Sunday, May 07, 2017

The moth situation.

Oh no! A hole!!!!
Moths. The fear of every knitter, weaver, spinner, fiber artist...or anyone who has wool in the house. I think nearly all of us have had these very unwelcome pests in our house at one time or another. It's almost impossible not to have them if you store wool (and alpaca and silk and other animal fibers) in your home, whether they're raw materials or finished goods. By the way, moths flying around your pantry are a different pest, unrelated and not interested in your wool, but still annoying and something you have to deal with as soon as you see them. Those buggers often hitch a ride in a packaged food item you brought into the house, so clean the pantry out and find the source. But I'm going to talk about wool moths here.

I recently found moths in some cheap merino fiber I got in Izmir, Turkey a couple years ago and wasn't using. So I didn't know there was a problem. It's possible the moths were there when I acquired the fiber. I bought the fiber from a bazaar vendor and it was intended for stuffing, not spinning, so it was not of high quality. I should have inspected it thoroughly when I brought it home, but instead I left it in the corner of my storage room in the plastic trash bag I brought it home in. Yeah, pretty stupid. The good thing was that it wasn't around any other fiber, except some non-wool fabric, which appears unaffected. It appeared that the moths were loving it where they were, with their seemingly unlimited food source, and probably didn't seek out other fibers. I thought of trying to save it...for about 10 seconds...and then threw the entire bag away. That could have been the extent of it, but it wasn't. I haven't been spinning hardly at all since I moved here but recently a knitting friend was interested in learning. When I went to retrieve my spindles I discovered I had tried out some of that lousy Izmir merino and it was still on the spindle...with moths. And to make matters worse, the basket that held the spindles also contained one unfinished fair isle mitten and the yarn for the second mitten from a kit I'd bought in Helsinki. Most of the yarn was a total loss but the mitten was too small anyway, so starting over with new yarn is probably what I was going to have to do anyway. Still, losing the yarn was a painful lesson.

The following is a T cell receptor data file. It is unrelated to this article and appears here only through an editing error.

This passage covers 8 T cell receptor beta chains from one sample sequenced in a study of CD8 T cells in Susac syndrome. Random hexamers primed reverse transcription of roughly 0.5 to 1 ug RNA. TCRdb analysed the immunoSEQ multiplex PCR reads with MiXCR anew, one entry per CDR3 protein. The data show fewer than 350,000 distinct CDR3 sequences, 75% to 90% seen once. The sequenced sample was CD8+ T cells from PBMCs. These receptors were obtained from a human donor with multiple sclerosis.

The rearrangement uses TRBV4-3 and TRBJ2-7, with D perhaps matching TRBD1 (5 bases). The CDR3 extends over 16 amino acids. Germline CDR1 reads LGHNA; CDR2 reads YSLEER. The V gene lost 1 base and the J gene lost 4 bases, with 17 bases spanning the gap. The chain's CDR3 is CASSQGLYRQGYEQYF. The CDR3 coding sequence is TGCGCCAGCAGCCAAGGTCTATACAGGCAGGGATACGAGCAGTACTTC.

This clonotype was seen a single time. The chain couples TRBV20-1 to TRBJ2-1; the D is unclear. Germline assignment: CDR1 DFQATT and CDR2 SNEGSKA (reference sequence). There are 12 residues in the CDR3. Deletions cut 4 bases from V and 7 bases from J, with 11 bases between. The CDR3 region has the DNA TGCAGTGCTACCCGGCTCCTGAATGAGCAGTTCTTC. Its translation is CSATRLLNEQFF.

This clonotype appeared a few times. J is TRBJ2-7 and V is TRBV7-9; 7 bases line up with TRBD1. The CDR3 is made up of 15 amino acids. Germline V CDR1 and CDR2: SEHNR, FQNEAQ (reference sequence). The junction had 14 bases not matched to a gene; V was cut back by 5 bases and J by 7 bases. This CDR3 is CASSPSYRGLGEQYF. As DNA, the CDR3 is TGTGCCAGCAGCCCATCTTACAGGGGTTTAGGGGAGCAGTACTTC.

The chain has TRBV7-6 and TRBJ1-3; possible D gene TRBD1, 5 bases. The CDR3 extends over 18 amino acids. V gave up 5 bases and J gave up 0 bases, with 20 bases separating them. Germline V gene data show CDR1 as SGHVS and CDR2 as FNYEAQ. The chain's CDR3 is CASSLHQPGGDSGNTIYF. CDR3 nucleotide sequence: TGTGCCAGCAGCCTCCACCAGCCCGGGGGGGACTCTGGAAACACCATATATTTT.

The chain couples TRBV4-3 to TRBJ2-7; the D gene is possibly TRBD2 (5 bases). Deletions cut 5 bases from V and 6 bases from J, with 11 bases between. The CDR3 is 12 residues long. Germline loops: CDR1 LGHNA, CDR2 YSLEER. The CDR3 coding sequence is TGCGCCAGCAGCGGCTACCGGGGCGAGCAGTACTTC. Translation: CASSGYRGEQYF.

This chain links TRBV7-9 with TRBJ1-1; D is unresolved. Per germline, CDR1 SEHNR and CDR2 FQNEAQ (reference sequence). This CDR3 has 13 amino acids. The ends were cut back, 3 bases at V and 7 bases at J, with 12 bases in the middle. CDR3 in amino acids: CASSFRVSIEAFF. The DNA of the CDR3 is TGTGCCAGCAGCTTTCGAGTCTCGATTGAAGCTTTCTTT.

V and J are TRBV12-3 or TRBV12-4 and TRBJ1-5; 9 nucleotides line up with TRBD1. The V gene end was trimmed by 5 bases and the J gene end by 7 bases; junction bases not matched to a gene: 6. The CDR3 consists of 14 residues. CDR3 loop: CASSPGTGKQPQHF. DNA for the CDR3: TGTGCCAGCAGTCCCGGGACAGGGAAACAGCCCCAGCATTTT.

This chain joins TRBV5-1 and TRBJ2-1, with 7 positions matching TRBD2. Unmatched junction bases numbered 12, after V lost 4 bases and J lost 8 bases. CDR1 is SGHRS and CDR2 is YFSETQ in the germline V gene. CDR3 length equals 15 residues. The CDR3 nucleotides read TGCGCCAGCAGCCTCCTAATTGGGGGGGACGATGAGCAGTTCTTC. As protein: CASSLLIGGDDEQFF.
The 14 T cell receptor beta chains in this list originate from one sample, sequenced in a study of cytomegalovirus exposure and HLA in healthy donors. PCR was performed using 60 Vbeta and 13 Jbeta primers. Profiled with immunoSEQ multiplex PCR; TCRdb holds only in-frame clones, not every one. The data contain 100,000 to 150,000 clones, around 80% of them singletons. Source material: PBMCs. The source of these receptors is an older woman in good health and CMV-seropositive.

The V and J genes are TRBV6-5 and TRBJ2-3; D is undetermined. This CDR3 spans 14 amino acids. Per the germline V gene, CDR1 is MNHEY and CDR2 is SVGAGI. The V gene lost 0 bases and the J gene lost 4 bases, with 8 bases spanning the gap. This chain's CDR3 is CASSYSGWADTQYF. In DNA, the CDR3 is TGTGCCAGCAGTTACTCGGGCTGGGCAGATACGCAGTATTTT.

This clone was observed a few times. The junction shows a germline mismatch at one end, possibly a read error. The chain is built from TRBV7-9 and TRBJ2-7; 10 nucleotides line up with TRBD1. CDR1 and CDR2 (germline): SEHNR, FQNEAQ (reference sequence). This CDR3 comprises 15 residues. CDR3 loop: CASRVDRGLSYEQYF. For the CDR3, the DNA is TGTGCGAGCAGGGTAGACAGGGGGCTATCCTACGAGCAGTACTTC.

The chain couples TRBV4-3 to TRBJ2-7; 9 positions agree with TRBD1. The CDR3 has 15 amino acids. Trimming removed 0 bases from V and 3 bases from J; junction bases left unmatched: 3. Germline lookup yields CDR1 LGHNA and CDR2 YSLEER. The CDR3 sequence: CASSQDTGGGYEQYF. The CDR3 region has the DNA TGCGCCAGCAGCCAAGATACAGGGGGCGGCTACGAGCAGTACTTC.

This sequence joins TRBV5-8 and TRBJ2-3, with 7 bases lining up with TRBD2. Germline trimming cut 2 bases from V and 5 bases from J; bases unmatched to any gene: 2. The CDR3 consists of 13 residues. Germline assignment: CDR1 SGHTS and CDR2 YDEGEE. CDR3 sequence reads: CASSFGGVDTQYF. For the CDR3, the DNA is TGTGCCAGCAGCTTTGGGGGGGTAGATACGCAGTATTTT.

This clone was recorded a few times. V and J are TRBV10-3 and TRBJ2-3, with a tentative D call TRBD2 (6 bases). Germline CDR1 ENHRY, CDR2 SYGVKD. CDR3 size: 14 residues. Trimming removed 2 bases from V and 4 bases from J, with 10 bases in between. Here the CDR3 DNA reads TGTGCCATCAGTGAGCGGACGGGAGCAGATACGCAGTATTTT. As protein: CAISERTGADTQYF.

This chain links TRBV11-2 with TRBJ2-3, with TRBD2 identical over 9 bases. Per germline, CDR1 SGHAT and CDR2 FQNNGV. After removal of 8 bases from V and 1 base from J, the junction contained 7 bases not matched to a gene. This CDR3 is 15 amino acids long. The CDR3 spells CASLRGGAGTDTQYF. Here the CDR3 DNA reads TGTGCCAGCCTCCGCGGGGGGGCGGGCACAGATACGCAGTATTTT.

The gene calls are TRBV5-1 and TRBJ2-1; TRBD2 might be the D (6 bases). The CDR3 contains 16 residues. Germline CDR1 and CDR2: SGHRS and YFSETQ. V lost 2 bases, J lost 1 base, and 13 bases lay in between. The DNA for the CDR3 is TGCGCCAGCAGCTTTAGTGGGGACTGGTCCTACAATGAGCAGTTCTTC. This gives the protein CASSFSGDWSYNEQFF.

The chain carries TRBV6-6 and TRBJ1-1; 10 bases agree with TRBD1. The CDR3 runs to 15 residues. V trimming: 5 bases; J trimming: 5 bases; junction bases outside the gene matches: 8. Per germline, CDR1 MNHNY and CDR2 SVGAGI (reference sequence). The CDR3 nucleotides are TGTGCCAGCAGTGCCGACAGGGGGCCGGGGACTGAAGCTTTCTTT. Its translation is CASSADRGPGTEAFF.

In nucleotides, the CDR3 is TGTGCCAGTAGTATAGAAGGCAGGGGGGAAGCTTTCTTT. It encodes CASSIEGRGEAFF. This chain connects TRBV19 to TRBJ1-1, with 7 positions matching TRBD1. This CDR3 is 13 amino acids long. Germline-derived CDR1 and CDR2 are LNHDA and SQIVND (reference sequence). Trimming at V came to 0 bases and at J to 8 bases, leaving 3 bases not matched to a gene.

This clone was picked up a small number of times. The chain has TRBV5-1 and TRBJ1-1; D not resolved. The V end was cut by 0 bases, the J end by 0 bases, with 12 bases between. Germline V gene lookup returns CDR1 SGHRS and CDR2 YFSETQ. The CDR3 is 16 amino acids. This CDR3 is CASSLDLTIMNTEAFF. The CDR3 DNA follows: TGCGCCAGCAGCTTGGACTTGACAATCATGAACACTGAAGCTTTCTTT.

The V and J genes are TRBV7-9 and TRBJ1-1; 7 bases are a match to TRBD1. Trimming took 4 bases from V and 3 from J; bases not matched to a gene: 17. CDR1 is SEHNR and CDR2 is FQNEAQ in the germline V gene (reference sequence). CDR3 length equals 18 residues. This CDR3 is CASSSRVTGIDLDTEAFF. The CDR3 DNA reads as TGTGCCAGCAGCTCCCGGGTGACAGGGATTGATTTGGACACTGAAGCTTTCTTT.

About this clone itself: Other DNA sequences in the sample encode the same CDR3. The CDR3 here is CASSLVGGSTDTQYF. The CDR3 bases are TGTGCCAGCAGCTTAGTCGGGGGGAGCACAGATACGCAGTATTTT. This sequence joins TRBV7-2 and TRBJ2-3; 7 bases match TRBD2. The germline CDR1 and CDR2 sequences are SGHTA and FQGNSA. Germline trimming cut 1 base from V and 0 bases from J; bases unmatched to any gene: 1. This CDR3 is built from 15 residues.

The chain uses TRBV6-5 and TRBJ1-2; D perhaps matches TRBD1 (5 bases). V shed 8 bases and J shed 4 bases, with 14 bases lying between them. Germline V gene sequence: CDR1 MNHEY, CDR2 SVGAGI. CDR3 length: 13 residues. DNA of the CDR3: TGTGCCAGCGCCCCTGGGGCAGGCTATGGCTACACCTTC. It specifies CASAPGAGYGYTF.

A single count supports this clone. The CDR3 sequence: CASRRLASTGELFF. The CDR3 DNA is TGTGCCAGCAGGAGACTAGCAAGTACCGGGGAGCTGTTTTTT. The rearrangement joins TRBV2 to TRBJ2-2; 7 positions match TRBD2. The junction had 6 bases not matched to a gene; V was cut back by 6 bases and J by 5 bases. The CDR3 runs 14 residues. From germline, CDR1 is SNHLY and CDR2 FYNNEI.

We knew there was a problem but just didn't want to face it. There had been a moth here and there in our apartment and some of my husband's woolen hats, scarves and sweaters were showing up with holes in them. Most of my woolen things had been fine - maybe because I was more fastidious about cleaning them. But then I started finding some holes in my things too. When I found the bag of merino moth-feast, I could no longer live in denial about moths in the apartment. It's quite possible the moths hadn't all come from the Izmir merino, but it didn't matter. Moths are moths and they eat wool. I had to do something. 

In my fiber studio I, not surprisingly, found more evidence of moths. One strange case was a hank of bamboo with some moth webbing on it and breaks in the yarn. I didn't think moths went after non-animal products, especially if animal products were around. The damage and loss of fiber was what I would consider minimal but after I rewound it I put the yarn into the freezer with a skein of wool I found with some damage. Cleaning up the bedroom revealed a felted wool hat of my husband's with some damage. Into the freezer it went.

From what I've read, the adult moths you see aren't the problem but they're indicators that you do have a problem. The larvae is what eats your fiber and the eggs are the next problem when they hatch into larvae. You can kill larvae by freezing but eggs will survive so you have to do it again. Unfortunately it's spring now so I can't just put everything outside on a cold night.